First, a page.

Burke and Elliott are my obvious choices on the flanks, because both have impressed recently. Burke is beginning to show echoes of his former self under Hughton and Elliott provides the left flank with hard graft, which has been useful in helping us to control the midfield. Zigic made a massive difference when he came on against Brighton, and his constant aerial presence lately has provided valuable flick-ons and knock-downs for the pacey players around him. People have criticized Clark for not starting Zigic, but I think he’s more effective coming on in the second half- he’s rescued a number of points as a sub and he seems to be more of a threat when he’s coming on fresh in the latter stages of matches.
A bit about Burnley
Wade Elliott will have happy memories of playing for Burnley, because it was his goal in the 2009 play-off final against Sheffield United that saw the Clarets reach England’s top division for the first time in 33 years. They weren’t to perish entirely in the Premiership, as they were beaten just once at home in the first half of the season, and could celebrate a memorable victory over Manchester United at Turf Moor in August and sat midtable on the turn of the year. However, Owen Coyle leaving for local rivals Bolton in January didn’t help them, and Brian Law’s failed in his attempts to emulate Coyle’s successes and keep Burnley up. Just 3 wins in the second half of the season saw them slump to relegation alongside Portsmouth and Hull.
The rebuilding process for Burnley doesn’t seem to have come into fruition since. After a mediocre start to the 2010-11 campaign, Brian Laws was sacked as manager in December 2010 and replaced by the young Eddie Howe. Howe failed to make an instant impact in terms of recharging Burnley’s promotion push; however, his signing on a free of Charlie Austin is still proving to be marvellous piece of business, having already scored 36 goals from 69 games for the club.
In terms of finding a play-off spot, the following season was equally unproductive as Burnley slumped to 13th. This season however, saw another managerial change as Eddie Howe left the club in late October to take charge of his hometown team, Bournemouth. His replacement, Sean Dyche has had a fairly good start to life with his new club.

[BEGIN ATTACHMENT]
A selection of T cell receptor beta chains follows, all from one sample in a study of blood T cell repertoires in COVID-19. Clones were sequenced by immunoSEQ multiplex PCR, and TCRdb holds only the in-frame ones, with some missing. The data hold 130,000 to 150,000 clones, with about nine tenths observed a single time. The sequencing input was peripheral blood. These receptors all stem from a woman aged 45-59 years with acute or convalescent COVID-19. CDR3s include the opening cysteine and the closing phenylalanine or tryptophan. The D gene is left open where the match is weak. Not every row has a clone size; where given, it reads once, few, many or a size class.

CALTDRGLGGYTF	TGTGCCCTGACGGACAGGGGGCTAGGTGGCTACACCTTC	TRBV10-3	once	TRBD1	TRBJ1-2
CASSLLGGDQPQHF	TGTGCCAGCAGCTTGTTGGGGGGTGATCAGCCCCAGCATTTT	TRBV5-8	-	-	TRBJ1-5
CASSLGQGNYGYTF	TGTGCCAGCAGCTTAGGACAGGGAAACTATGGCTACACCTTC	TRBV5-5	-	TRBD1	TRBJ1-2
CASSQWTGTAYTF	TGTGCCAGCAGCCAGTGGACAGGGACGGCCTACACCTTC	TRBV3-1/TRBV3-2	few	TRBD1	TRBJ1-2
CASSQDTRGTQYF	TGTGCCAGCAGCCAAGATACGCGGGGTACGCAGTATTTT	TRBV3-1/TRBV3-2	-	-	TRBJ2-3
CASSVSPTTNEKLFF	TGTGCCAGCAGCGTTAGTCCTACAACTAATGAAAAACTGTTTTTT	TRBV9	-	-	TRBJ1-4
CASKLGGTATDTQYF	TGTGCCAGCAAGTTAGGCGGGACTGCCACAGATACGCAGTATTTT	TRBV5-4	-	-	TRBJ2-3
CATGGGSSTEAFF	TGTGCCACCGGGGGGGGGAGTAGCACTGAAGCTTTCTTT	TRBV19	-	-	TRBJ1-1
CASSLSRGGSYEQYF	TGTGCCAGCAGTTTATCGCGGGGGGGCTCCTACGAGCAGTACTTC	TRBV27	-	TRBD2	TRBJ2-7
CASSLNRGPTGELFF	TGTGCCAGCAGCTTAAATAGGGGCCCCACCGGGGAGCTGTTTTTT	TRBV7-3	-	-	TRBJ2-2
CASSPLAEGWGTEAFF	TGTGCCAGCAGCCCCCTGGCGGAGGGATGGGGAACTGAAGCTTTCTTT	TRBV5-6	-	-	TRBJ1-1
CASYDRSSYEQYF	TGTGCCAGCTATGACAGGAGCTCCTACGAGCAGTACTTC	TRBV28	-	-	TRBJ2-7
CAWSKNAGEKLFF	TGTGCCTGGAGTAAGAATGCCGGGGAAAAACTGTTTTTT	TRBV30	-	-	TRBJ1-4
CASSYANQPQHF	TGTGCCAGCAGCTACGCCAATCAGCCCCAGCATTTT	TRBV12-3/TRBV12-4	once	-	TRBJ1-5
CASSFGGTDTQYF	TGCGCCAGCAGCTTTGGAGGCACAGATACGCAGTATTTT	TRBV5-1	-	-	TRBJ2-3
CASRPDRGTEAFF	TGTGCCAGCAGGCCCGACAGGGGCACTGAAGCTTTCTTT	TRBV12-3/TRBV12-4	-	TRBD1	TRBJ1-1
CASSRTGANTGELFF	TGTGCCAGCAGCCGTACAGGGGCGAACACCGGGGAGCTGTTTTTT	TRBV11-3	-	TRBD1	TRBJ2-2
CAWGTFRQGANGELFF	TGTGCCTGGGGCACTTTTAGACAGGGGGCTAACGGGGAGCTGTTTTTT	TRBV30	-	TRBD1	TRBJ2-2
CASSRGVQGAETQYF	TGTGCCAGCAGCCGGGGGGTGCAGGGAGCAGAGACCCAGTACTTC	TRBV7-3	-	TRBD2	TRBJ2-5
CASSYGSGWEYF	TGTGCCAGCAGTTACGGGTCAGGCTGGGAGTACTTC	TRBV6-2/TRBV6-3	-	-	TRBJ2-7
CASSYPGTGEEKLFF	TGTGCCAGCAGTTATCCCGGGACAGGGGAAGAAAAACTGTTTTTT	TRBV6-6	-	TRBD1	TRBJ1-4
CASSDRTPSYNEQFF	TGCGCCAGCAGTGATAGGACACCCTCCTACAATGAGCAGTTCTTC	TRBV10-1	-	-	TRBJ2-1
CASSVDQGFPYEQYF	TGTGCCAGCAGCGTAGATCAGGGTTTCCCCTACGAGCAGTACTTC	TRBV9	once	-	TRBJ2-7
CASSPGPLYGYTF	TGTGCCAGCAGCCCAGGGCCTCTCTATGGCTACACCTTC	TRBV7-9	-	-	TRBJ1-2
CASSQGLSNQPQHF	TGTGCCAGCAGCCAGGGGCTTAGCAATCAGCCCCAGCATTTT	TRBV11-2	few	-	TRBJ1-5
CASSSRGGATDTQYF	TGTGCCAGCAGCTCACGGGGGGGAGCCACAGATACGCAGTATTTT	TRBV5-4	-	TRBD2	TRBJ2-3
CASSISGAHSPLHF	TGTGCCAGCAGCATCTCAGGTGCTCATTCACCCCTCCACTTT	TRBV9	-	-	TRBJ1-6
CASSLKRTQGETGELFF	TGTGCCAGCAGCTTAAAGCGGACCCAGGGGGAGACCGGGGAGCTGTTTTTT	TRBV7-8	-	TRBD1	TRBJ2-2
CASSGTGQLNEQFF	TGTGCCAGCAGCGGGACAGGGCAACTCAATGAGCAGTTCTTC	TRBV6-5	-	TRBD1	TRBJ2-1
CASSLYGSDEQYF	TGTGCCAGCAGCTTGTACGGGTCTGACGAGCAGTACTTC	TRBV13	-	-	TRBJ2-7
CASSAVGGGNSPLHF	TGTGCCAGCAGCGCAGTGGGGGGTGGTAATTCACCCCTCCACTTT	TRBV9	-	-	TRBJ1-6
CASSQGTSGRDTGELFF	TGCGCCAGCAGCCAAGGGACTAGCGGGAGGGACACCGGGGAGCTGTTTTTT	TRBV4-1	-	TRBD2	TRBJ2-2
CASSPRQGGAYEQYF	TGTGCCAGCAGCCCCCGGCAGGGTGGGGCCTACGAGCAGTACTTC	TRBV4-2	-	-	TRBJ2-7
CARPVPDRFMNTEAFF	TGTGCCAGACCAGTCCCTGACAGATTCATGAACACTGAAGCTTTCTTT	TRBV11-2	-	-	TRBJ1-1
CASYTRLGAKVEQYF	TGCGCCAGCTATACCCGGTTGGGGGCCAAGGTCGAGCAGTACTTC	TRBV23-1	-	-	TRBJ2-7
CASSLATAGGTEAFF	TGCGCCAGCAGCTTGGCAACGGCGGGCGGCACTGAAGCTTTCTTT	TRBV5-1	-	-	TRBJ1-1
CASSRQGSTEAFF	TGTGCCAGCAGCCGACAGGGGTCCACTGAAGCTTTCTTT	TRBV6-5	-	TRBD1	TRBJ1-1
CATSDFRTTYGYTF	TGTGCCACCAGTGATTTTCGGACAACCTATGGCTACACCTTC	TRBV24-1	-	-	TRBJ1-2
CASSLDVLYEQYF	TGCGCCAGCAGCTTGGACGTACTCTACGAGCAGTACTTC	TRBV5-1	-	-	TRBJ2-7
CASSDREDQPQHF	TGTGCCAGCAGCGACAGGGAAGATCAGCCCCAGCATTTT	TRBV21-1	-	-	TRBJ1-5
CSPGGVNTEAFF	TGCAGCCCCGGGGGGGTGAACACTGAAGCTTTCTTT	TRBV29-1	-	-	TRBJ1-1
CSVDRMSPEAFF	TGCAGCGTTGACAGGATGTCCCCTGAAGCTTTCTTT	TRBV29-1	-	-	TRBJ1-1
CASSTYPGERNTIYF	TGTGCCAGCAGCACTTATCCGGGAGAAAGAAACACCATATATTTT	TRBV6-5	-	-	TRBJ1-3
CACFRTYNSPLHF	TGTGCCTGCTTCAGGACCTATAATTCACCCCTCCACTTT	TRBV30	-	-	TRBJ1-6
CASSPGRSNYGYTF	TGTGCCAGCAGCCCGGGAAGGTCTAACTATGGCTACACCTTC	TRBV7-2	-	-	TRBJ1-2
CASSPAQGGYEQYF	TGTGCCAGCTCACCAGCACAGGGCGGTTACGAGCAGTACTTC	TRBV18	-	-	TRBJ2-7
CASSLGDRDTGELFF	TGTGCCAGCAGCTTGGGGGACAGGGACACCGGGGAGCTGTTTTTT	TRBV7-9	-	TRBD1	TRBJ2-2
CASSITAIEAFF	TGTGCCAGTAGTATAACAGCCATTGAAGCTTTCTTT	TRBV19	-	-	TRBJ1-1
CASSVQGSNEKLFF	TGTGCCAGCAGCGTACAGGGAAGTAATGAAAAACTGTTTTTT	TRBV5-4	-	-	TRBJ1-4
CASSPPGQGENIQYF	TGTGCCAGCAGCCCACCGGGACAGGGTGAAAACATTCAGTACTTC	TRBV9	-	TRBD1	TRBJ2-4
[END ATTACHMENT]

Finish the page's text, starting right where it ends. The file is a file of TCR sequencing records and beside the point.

Burnley’s recent form
Since we played Burnley about 5 weeks ago, the Clarets have gone on an impressive run of form. In the preview for that match, I spoke about how Dyche has made them much better defensively. In their last few matches they’ve certainly built on that, having won 4 of their last 5 league games, keeping clean sheets in all of them.
One would have thought they’d miss Charlie Austin, who is the Championship’s 2nd top scorer, but since his injury they’ve managed to diversify their goal threat. In fact, each of the last 8 goals they’ve scored since Austin got injured, have come from a different player. Given their improving defensive record, Dyche’s side have developed very much a ‘smash-and-grab’, early 1990s Arsenal attitude in games. They’ll defend for the majority of a match, and hope they can nick a goal somewhere down the line.
In April 2012, Blues consolidated their 4th place with a 3-1 win at Burnley, courtesy of goals from Marlon King, Jordan Mutch and David Murphy. King opened the scoring just 10 minutes in when Zigic flicked on Murphy’s throw, and Marlon fired the ball into the bottom corner. King nearly doubled the lead soon after but lacked composure and a last-ditch tackle from a Burnley defender saved their skins. Burnley grew into the game in the second half and drew level when Danny Ings scored a header from Wallace’s cross but their celebrations were cut short. Mutch drove a fierce shot into the corner after King’s long run moments later and a win was capped off for Blues in the closing stages when keeper Grant palmed the ball into Murphy’s path, who tapped in at the back post. The win did little to change Burnley’s season of mediocrity, but meant Blues cemented their place in 4th and put them 3pts clear of 7th place, which they would hold onto for a play-off semi-final against Blackpool.
To be honest, I’m struggling to see us getting a result out of this. With Burnley’s ever-improving defensive record we’ll have our work cut out getting a goal at Turf Moor, and if we do, our ever-worsening defensive record means it’s unlikely we’ll hold onto it. I’m sorry to say that my head is telling me this could be one of those disappointing, fruitless away days, I really hope I’m wrong, but I’m going to go head over heart this time. 2-0 to Burnley.
By Gabriel Sutton